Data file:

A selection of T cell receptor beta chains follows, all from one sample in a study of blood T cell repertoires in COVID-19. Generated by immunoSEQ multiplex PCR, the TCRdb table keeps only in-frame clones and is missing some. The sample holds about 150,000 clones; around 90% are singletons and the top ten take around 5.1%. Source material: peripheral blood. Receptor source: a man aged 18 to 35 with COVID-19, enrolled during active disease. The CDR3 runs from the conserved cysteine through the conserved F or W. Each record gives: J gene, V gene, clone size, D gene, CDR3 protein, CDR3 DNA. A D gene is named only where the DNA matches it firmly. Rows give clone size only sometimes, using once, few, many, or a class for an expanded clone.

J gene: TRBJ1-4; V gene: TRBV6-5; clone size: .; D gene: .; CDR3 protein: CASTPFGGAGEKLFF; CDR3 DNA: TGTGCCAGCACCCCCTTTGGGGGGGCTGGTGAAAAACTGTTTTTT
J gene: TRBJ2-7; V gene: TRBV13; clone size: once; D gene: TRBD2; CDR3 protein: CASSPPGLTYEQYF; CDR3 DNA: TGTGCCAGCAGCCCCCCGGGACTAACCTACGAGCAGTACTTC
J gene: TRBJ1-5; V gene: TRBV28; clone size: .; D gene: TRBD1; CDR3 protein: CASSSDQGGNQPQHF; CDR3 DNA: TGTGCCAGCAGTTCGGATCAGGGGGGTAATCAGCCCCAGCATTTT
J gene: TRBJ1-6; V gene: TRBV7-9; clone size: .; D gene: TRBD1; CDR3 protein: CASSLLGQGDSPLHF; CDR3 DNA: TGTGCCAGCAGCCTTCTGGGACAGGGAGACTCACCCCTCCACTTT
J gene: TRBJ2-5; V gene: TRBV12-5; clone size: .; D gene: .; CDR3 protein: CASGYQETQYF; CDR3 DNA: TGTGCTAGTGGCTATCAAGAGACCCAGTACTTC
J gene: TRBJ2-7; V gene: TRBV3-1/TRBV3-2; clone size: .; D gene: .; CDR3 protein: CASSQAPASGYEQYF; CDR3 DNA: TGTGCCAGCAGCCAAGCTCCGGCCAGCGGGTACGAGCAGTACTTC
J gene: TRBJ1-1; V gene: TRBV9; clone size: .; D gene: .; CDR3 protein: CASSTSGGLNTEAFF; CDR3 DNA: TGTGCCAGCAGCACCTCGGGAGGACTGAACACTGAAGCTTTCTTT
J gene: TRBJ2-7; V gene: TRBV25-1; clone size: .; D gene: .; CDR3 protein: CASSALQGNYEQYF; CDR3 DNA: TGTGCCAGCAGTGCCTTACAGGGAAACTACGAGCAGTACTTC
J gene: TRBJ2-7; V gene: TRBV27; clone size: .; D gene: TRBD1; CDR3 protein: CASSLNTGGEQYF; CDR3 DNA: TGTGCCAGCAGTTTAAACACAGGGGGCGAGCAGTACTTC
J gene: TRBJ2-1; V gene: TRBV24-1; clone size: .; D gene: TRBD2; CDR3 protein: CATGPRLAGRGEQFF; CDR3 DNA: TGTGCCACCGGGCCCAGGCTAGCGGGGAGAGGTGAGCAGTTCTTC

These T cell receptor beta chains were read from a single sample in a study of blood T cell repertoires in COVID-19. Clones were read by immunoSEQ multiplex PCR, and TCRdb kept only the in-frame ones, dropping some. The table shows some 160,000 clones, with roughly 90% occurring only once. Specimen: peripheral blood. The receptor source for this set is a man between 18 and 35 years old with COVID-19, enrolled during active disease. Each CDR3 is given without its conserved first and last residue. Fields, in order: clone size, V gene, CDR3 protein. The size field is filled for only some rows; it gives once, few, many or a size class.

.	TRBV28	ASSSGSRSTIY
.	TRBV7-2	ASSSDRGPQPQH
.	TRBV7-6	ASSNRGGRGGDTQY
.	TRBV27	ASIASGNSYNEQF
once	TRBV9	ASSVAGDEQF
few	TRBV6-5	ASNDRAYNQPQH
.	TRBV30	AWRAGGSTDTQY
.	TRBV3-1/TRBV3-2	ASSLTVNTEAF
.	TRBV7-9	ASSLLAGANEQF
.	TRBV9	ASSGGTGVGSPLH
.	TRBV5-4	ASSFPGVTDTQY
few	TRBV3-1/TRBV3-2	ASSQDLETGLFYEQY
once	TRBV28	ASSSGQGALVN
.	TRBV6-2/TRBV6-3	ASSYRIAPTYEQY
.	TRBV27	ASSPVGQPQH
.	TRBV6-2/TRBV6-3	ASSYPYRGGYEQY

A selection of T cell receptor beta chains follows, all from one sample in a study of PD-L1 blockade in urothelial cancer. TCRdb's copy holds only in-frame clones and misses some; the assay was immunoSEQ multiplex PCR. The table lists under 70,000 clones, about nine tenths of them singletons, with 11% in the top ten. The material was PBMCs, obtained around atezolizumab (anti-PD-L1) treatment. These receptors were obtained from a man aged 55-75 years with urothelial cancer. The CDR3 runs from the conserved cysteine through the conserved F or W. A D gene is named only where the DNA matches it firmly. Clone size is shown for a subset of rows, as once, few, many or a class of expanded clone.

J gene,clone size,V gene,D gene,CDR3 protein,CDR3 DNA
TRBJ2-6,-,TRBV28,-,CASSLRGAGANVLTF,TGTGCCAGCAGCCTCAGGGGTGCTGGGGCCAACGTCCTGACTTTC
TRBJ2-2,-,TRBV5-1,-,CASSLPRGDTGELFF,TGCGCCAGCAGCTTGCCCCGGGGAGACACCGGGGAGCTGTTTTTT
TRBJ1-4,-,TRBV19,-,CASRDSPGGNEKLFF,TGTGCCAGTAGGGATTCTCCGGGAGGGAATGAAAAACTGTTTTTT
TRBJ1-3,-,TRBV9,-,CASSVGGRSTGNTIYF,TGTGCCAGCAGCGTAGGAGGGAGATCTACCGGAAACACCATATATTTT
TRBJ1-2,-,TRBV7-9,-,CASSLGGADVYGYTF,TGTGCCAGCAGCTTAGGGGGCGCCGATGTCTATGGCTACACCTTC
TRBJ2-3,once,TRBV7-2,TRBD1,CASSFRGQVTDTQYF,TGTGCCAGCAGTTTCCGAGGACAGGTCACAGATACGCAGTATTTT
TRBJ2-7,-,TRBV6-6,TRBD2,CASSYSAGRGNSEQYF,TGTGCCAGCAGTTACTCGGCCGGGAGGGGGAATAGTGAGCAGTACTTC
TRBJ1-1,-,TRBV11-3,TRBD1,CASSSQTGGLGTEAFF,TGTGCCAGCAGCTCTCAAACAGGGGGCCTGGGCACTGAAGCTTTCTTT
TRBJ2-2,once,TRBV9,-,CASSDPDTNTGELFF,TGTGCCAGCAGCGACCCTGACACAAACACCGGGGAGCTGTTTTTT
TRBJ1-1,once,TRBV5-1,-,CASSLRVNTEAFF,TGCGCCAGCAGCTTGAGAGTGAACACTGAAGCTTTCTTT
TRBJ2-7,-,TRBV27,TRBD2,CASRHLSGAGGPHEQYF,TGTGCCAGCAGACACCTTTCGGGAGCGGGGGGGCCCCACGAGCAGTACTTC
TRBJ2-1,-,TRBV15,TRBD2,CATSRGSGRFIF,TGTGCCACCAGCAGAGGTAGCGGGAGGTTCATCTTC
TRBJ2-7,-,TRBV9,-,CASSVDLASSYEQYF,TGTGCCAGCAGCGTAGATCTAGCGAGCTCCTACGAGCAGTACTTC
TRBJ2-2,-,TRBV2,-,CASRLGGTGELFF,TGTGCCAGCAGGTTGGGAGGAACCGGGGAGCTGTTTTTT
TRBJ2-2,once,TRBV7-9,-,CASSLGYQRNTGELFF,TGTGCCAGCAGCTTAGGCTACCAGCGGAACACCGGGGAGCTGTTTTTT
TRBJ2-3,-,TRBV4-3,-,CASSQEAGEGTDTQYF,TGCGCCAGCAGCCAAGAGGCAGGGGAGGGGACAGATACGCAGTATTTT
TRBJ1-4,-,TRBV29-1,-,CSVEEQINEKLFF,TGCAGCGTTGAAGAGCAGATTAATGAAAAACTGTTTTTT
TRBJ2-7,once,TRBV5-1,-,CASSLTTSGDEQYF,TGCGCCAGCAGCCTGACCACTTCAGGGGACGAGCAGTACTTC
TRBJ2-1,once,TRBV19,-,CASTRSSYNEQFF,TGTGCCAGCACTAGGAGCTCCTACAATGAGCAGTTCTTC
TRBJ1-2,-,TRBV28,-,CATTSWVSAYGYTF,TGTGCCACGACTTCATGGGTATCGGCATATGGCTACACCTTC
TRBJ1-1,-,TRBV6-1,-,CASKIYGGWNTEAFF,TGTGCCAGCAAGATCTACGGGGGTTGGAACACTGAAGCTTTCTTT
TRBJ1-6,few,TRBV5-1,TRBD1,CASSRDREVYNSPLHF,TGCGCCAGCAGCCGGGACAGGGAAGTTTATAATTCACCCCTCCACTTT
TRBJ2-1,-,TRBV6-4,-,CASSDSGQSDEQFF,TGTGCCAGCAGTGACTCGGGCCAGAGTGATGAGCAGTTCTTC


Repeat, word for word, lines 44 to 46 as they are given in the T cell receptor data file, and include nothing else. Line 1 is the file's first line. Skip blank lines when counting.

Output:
TRBJ2-2,-,TRBV2,-,CASRLGGTGELFF,TGTGCCAGCAGGTTGGGAGGAACCGGGGAGCTGTTTTTT
TRBJ2-2,once,TRBV7-9,-,CASSLGYQRNTGELFF,TGTGCCAGCAGCTTAGGCTACCAGCGGAACACCGGGGAGCTGTTTTTT
TRBJ2-3,-,TRBV4-3,-,CASSQEAGEGTDTQYF,TGCGCCAGCAGCCAAGAGGCAGGGGAGGGGACAGATACGCAGTATTTT